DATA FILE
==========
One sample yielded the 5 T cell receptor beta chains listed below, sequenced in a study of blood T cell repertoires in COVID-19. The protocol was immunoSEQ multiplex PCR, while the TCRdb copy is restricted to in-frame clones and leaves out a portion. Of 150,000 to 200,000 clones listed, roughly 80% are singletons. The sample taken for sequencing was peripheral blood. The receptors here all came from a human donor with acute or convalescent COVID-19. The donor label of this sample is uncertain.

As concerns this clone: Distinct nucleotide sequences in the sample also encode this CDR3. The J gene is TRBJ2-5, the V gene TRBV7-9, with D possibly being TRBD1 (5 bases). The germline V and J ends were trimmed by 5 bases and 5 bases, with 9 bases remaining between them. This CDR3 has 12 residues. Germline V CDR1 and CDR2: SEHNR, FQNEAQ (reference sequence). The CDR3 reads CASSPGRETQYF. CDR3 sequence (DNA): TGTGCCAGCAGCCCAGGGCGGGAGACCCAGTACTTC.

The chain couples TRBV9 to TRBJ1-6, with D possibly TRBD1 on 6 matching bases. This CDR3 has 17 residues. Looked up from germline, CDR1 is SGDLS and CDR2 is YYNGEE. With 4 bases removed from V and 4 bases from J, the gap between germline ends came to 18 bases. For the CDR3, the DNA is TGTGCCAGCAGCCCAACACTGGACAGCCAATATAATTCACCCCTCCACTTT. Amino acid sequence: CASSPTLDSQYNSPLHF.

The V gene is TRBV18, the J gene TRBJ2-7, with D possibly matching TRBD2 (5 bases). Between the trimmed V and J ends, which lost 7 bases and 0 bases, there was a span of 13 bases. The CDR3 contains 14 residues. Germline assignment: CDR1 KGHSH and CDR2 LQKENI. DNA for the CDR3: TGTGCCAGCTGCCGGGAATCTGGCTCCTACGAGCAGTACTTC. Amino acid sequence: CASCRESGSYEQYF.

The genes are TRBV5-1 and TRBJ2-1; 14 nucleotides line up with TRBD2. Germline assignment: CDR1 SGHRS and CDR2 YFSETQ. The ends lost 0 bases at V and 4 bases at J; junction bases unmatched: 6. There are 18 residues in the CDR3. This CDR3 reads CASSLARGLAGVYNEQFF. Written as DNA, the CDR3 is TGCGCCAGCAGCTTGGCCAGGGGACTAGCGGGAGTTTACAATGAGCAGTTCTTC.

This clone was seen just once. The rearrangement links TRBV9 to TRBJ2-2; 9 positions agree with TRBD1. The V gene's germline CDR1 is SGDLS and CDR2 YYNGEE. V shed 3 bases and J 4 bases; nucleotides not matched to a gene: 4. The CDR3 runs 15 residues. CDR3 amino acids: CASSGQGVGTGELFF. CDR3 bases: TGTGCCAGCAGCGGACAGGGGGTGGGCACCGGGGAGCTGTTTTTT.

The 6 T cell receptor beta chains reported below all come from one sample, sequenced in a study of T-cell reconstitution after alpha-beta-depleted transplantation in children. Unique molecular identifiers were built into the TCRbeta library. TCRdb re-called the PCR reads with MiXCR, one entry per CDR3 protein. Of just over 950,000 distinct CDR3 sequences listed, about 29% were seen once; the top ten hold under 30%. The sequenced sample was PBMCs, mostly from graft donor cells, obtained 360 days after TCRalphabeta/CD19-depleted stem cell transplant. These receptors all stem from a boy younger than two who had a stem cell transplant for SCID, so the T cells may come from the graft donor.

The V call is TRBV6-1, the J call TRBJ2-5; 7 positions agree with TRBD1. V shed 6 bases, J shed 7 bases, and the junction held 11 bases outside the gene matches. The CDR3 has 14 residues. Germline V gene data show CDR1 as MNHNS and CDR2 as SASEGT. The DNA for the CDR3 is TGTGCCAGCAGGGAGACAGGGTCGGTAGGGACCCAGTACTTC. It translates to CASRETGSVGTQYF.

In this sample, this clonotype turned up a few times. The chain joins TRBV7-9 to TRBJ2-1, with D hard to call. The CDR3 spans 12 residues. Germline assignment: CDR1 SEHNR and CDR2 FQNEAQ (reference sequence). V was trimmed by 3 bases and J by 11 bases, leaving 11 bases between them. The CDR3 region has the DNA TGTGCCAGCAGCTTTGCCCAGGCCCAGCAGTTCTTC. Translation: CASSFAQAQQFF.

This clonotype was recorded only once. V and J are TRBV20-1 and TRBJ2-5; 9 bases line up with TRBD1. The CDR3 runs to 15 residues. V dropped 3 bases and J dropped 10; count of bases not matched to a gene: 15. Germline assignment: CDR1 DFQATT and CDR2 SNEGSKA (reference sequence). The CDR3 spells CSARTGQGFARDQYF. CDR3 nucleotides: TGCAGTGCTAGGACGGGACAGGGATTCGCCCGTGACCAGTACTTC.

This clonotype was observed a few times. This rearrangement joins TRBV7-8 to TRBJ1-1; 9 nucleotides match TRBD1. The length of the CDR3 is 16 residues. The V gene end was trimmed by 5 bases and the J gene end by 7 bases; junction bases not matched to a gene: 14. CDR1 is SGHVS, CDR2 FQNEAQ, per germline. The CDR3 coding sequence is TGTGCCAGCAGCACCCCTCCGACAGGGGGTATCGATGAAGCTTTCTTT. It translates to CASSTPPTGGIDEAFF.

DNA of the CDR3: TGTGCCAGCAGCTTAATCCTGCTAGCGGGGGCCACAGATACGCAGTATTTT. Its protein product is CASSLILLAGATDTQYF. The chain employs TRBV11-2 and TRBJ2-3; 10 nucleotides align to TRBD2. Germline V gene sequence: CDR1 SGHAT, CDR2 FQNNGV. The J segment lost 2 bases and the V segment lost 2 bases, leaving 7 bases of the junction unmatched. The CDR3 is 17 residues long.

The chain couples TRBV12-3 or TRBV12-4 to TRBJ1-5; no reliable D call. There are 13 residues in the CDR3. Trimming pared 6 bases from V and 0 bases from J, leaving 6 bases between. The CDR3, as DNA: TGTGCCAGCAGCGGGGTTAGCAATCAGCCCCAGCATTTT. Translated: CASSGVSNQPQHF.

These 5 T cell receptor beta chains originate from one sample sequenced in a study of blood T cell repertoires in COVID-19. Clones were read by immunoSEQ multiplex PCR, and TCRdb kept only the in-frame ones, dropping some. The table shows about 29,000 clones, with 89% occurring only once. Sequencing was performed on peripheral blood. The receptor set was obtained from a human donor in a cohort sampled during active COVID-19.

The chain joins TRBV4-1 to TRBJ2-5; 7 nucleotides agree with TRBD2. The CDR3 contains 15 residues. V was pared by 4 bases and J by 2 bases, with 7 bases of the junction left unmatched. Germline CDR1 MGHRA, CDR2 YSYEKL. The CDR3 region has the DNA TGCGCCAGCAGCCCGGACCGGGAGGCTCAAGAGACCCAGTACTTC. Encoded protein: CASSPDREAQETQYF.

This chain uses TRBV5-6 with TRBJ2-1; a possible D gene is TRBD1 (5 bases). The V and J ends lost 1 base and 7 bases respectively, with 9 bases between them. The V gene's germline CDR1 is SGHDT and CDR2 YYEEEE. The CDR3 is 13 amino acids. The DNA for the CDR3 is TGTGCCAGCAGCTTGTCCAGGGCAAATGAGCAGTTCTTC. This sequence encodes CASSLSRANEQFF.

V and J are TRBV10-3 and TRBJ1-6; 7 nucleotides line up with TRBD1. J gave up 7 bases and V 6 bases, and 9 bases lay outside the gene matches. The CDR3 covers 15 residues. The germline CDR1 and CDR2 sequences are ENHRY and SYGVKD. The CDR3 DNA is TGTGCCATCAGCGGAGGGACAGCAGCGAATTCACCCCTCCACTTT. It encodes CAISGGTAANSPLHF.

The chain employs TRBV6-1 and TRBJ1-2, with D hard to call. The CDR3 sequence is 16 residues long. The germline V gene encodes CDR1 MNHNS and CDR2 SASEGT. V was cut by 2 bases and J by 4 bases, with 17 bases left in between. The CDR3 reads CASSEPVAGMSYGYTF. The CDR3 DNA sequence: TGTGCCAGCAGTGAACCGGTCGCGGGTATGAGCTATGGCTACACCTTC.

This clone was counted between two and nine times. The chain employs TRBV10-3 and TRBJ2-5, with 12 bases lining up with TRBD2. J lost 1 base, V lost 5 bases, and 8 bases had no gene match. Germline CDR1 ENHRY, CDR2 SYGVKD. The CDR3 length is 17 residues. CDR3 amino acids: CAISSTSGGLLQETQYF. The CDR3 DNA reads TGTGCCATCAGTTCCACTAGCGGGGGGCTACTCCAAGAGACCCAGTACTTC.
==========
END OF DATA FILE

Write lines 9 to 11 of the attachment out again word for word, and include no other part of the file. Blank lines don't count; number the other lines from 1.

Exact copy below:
In this sample, this clonotype turned up a few times. The chain joins TRBV7-9 to TRBJ2-1, with D hard to call. The CDR3 spans 12 residues. Germline assignment: CDR1 SEHNR and CDR2 FQNEAQ (reference sequence). V was trimmed by 3 bases and J by 11 bases, leaving 11 bases between them. The CDR3 region has the DNA TGTGCCAGCAGCTTTGCCCAGGCCCAGCAGTTCTTC. Translation: CASSFAQAQQFF.

This clonotype was recorded only once. V and J are TRBV20-1 and TRBJ2-5; 9 bases line up with TRBD1. The CDR3 runs to 15 residues. V dropped 3 bases and J dropped 10; count of bases not matched to a gene: 15. Germline assignment: CDR1 DFQATT and CDR2 SNEGSKA (reference sequence). The CDR3 spells CSARTGQGFARDQYF. CDR3 nucleotides: TGCAGTGCTAGGACGGGACAGGGATTCGCCCGTGACCAGTACTTC.

This clonotype was observed a few times. This rearrangement joins TRBV7-8 to TRBJ1-1; 9 nucleotides match TRBD1. The length of the CDR3 is 16 residues. The V gene end was trimmed by 5 bases and the J gene end by 7 bases; junction bases not matched to a gene: 14. CDR1 is SGHVS, CDR2 FQNEAQ, per germline. The CDR3 coding sequence is TGTGCCAGCAGCACCCCTCCGACAGGGGGTATCGATGAAGCTTTCTTT. It translates to CASSTPPTGGIDEAFF.